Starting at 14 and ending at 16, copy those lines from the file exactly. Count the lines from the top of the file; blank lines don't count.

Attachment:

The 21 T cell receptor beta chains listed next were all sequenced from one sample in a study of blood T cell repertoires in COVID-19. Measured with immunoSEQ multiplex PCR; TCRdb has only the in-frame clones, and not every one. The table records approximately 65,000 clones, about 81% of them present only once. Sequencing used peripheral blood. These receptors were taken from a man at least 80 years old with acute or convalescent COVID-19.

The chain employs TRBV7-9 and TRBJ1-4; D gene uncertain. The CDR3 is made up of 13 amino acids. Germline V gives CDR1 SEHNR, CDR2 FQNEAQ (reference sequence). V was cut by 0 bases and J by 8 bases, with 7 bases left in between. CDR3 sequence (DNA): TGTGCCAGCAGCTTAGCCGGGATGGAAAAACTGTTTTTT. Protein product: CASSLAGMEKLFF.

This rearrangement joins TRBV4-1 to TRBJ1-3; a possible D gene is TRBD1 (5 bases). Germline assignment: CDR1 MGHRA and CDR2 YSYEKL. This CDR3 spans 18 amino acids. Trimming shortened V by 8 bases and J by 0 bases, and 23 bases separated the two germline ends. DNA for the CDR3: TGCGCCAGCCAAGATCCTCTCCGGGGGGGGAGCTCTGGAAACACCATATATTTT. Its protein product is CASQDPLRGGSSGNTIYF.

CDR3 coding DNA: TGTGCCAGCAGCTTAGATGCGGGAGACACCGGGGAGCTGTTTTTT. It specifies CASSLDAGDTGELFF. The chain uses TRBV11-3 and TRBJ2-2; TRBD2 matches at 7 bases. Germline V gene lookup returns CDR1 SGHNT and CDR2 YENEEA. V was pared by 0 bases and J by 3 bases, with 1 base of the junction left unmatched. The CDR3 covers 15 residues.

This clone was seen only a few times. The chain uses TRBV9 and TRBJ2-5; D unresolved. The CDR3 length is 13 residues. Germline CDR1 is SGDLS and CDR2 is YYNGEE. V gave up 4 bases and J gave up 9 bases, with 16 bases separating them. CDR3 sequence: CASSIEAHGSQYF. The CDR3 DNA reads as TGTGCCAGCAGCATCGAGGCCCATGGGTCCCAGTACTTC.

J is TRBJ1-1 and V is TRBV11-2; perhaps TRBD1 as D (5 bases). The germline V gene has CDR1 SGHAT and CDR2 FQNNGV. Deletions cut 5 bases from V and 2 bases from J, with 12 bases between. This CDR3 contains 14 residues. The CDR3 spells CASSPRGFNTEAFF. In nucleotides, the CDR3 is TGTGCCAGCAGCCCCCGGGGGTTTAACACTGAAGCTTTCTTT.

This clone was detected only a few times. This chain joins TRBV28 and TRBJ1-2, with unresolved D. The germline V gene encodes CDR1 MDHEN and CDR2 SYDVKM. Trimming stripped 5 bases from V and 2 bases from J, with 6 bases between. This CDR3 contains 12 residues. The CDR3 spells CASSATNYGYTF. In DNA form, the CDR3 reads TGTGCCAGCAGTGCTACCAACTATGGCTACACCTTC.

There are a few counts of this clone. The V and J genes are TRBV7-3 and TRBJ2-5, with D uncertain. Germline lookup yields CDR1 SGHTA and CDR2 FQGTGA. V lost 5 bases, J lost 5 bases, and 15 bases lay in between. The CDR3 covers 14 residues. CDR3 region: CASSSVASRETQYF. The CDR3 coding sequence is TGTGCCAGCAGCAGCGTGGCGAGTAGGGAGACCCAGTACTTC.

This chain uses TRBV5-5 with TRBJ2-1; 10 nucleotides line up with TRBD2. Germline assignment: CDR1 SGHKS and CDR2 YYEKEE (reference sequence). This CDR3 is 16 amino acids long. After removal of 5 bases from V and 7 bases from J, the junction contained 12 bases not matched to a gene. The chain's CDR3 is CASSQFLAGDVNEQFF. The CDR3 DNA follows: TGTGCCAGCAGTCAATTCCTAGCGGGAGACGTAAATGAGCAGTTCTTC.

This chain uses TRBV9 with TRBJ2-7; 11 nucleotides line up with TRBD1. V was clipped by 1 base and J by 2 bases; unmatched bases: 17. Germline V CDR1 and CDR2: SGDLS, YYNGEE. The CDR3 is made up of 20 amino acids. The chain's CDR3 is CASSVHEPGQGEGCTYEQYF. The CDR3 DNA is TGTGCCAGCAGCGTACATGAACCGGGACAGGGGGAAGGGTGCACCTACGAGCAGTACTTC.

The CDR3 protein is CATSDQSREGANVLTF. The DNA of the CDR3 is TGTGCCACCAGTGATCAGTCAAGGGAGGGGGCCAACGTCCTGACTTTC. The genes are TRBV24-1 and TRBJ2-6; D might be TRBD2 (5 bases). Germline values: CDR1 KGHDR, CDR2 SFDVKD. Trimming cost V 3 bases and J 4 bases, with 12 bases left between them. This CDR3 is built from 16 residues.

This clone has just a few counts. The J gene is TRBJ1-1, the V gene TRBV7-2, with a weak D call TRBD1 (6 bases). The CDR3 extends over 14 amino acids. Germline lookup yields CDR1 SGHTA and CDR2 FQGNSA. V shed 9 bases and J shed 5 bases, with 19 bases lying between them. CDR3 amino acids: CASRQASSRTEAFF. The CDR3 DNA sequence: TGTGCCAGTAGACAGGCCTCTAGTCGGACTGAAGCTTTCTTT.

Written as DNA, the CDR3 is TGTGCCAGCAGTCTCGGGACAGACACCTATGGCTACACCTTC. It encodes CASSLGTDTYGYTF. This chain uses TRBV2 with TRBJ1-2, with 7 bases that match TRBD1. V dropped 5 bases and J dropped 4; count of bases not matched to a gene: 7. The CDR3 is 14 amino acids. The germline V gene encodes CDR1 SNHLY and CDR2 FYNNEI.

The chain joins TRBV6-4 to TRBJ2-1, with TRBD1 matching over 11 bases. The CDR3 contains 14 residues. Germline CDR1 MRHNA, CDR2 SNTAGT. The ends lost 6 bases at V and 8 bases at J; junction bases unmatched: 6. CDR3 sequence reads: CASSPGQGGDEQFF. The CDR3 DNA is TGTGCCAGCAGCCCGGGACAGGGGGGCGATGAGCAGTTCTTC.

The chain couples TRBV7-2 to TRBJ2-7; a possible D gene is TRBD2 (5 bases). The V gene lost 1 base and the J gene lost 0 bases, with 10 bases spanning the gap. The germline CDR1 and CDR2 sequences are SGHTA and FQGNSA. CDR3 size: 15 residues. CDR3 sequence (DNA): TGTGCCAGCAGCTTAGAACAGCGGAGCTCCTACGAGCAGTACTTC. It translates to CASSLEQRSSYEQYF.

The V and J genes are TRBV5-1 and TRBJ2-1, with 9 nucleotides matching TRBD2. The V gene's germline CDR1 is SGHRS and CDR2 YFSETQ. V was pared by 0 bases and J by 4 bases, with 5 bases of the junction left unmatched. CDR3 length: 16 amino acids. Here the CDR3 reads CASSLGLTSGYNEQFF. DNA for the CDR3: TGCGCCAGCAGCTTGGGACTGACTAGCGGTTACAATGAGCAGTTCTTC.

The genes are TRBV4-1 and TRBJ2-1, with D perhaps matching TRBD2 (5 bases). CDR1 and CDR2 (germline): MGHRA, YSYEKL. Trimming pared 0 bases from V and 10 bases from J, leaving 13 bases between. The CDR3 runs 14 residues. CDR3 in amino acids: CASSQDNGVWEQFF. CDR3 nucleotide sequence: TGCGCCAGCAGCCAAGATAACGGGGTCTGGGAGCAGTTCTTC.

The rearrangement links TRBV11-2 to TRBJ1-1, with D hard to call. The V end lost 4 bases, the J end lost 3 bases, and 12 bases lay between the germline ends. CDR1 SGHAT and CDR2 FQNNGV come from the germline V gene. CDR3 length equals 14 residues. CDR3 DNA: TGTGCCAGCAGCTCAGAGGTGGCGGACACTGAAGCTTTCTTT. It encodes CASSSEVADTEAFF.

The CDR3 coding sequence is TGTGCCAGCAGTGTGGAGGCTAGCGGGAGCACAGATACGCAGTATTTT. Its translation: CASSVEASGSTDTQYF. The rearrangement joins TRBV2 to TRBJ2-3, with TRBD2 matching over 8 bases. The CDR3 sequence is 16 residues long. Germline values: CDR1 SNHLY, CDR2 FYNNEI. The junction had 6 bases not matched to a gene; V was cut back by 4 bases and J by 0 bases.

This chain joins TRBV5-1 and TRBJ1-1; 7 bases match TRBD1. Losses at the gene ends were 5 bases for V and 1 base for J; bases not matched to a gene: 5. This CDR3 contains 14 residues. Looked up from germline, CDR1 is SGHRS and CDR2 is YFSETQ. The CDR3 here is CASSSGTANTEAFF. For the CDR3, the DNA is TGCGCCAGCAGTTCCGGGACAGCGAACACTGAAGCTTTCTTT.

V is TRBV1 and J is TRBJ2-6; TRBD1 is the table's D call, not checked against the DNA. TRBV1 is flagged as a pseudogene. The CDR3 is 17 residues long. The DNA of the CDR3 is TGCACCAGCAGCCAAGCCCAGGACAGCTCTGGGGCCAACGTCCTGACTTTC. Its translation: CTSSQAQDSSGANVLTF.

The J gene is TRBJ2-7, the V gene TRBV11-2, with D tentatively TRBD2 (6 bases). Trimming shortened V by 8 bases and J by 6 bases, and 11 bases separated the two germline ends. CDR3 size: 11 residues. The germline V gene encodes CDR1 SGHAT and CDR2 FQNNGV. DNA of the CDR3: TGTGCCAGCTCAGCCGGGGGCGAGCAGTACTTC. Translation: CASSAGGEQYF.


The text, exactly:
The chain joins TRBV6-4 to TRBJ2-1, with TRBD1 matching over 11 bases. The CDR3 contains 14 residues. Germline CDR1 MRHNA, CDR2 SNTAGT. The ends lost 6 bases at V and 8 bases at J; junction bases unmatched: 6. CDR3 sequence reads: CASSPGQGGDEQFF. The CDR3 DNA is TGTGCCAGCAGCCCGGGACAGGGGGGCGATGAGCAGTTCTTC.

The chain couples TRBV7-2 to TRBJ2-7; a possible D gene is TRBD2 (5 bases). The V gene lost 1 base and the J gene lost 0 bases, with 10 bases spanning the gap. The germline CDR1 and CDR2 sequences are SGHTA and FQGNSA. CDR3 size: 15 residues. CDR3 sequence (DNA): TGTGCCAGCAGCTTAGAACAGCGGAGCTCCTACGAGCAGTACTTC. It translates to CASSLEQRSSYEQYF.

The V and J genes are TRBV5-1 and TRBJ2-1, with 9 nucleotides matching TRBD2. The V gene's germline CDR1 is SGHRS and CDR2 YFSETQ. V was pared by 0 bases and J by 4 bases, with 5 bases of the junction left unmatched. CDR3 length: 16 amino acids. Here the CDR3 reads CASSLGLTSGYNEQFF. DNA for the CDR3: TGCGCCAGCAGCTTGGGACTGACTAGCGGTTACAATGAGCAGTTCTTC.